In the Spring of 2006, The Institute on the Common Good formed a partnership with the Council of Public Policy Education to create the Public Deliberation Initiative. The purpose of this initiative is to "offer workshops, forums and other activities based on a the National Issues Forums approach to discussing critical community and national issues."[1] Additionally, the Public Deliberation Initiative is aimed at NIF moderator training and working with state, national, and international organizations to create and foster deliberative forums based on the NIF model.

The Homelessness Dialogue Project

In September of 2006 The Institute on the Common Good partnered with the Center for Civic Ethics at Denver University and the Capitol Hill United Neighborhoods to create the Homeless Dialogue Project. The purpose of this project was to bring the homed and the homeless together as neighbors to discuss the serious issues surrounding homelessness, and to create a forum through which deliberation about alternative policy options could take place.

Notable Speakers

In addition to sponsoring forums and initiatives, the Institute on the Common Good seeks to provide the student body of Regis University and the Denver community at large with a diverse range of world-renowned speakers as a fresh avenue of education, and as a means of creating dialogue about important national and international issues. The Institute on the Common Good has made it a tradition to invite Nobel Peace Prize Winners to speak, and, altogether, 13 Nobel laureates have spoken at Regis since 1996. Examples of such speakers include:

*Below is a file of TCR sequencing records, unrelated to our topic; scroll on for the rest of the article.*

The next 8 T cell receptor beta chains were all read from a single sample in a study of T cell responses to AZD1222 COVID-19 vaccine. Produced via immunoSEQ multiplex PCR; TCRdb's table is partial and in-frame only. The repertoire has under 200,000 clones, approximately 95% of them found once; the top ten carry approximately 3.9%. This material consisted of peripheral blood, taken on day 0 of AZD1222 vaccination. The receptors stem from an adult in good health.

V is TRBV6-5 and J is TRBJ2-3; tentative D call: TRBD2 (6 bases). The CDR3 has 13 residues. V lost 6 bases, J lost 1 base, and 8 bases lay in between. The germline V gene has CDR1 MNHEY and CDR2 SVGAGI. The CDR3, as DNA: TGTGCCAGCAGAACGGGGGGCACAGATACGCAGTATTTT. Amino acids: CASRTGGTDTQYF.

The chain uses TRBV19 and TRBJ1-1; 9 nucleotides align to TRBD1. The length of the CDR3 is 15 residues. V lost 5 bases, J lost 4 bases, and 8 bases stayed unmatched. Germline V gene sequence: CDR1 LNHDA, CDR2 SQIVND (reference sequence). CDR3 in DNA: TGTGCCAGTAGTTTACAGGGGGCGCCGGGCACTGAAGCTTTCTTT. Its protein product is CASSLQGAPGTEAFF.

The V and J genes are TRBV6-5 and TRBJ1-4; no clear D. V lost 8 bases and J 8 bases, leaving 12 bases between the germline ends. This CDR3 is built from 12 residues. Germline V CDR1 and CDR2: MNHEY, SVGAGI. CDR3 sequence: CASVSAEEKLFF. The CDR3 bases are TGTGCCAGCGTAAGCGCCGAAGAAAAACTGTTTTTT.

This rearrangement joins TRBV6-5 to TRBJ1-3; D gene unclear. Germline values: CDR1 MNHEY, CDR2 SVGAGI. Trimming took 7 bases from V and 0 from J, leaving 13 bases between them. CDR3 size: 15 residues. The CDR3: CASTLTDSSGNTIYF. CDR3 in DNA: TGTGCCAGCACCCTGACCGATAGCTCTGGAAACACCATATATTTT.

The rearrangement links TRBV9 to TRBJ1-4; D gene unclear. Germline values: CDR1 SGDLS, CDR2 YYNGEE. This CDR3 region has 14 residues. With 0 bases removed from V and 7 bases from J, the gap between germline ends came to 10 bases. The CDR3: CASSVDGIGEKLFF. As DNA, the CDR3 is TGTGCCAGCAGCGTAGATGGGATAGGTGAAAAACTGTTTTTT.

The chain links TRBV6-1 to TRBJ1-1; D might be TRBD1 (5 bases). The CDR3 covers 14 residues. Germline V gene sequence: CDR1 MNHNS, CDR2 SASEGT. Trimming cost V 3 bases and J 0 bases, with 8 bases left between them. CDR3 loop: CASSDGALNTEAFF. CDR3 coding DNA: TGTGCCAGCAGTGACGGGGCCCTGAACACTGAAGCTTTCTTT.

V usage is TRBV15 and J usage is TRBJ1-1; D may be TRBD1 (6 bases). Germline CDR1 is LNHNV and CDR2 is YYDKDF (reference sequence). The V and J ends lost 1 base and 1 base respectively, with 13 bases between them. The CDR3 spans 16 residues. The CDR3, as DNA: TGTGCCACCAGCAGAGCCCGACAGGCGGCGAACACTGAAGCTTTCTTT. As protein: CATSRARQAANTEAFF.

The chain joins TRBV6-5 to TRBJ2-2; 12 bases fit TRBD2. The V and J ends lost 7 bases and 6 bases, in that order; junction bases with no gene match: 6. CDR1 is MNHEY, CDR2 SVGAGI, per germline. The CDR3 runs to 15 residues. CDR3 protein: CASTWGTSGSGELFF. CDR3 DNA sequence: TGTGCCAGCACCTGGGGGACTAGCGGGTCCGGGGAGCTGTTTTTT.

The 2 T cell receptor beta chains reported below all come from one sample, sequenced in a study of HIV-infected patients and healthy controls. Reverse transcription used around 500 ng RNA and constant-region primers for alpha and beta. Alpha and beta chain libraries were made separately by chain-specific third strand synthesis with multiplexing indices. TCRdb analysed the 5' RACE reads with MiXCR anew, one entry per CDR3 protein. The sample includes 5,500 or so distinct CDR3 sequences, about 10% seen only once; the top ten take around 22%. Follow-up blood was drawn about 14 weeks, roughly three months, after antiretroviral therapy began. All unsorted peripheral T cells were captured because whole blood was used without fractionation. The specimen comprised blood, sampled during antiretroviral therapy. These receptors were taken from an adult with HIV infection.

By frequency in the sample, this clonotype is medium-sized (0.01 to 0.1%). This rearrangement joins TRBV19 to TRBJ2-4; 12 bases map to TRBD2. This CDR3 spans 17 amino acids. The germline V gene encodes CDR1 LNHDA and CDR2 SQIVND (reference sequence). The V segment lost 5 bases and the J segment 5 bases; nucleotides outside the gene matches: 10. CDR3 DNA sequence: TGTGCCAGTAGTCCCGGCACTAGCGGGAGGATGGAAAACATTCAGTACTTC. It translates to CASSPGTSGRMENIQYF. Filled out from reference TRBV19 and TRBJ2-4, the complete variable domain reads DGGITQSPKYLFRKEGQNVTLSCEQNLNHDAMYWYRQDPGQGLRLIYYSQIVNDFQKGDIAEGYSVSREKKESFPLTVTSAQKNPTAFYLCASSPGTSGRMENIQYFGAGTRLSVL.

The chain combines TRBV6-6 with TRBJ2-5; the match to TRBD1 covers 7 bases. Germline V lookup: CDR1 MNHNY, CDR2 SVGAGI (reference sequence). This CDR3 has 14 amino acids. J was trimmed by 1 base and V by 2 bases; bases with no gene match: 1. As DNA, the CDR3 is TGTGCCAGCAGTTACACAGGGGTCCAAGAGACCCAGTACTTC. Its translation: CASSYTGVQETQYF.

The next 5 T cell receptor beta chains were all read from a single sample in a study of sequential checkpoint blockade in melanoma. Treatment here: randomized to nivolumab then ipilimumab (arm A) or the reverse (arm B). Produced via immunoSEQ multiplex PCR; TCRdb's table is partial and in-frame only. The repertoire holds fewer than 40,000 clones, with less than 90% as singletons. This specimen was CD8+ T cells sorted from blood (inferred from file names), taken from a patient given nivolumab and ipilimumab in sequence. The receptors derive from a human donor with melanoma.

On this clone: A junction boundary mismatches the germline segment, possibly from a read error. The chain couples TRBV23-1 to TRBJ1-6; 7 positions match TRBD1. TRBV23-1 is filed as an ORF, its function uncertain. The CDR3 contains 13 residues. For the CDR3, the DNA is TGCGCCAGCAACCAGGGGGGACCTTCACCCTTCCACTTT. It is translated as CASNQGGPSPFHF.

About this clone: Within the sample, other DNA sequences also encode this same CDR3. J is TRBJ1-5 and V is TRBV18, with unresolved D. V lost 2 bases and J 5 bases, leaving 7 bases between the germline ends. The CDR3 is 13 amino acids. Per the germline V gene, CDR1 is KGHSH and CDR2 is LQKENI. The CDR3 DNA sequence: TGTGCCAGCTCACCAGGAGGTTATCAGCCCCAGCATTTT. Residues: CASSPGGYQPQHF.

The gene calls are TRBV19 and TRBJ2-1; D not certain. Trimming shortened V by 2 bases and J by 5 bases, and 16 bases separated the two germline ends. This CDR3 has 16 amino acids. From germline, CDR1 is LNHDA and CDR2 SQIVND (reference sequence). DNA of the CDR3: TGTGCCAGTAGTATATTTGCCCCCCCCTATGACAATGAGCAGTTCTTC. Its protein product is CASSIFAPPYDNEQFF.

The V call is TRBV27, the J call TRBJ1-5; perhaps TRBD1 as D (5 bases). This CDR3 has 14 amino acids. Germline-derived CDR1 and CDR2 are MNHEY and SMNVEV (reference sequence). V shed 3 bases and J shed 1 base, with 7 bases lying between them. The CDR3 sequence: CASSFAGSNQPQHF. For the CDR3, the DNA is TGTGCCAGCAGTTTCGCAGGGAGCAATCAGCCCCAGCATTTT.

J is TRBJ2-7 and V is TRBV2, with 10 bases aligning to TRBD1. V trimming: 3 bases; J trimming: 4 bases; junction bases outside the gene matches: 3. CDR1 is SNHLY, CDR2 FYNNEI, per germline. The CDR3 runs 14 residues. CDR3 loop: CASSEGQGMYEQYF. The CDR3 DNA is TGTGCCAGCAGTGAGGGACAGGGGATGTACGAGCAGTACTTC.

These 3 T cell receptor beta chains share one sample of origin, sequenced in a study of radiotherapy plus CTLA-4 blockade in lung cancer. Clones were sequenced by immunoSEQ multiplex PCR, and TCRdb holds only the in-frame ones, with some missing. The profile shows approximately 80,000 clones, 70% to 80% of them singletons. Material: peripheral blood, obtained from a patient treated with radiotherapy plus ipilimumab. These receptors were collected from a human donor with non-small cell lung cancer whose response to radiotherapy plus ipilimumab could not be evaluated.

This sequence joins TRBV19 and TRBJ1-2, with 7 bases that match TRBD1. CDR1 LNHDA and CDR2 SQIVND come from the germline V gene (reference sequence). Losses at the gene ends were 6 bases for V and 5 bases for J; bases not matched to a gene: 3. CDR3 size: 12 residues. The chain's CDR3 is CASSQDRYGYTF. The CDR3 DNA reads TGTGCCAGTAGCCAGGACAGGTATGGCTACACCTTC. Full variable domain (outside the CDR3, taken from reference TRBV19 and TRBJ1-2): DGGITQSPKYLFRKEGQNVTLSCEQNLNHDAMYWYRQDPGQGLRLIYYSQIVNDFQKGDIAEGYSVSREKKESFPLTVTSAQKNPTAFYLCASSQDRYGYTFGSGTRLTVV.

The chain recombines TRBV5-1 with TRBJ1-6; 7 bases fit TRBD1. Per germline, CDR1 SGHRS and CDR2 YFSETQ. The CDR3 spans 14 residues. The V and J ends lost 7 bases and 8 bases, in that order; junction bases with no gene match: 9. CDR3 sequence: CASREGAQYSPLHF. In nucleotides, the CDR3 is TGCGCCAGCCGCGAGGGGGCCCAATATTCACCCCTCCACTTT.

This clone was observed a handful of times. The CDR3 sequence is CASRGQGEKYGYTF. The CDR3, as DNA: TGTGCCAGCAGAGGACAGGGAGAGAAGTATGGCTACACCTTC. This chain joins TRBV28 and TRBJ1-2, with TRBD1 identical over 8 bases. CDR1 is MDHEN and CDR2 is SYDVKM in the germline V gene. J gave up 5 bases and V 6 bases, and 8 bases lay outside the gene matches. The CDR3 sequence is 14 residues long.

• President Lech Walesa, leader of the Polish Solidarity movement,
  • Gail Collins, New York Times Columnist,
  • Betty Williams of Northern Ireland, Nobel Peace Prize Winner,
  • David Trimble of Northern Ireland, Nobel Peace Prize Winner,
  • His Holiness, The Dalai Lama of Tibet,
  • Nobel Peace Laureate Archbishop Desmond Tutu of South Africa,
  • President Oscar Arias of Costa Rica,
  • Robert Bellah a Professor of Sociology at the University of California-Berkley,
  • Elizabeth Dole, former President of the American Red Cross and former US Senator,
  • Sister Helen Prejean, Author of Dead Man Walking,
  • Elie Wiesel, Holocaust survivor and author.[1]


The Institute on the Common Good publishes a biannual electronic newsletter which can be found in PDF format in their newsletter archive. The newsletter details upcoming events, information about current and past initiatives, tips for effective dialogue, guest columns, and musings from the Director.


  1. 1.0 1.1 1.2 1.3 1.4 1.5 1.6 1.7 1.8 The ICG Website

External Links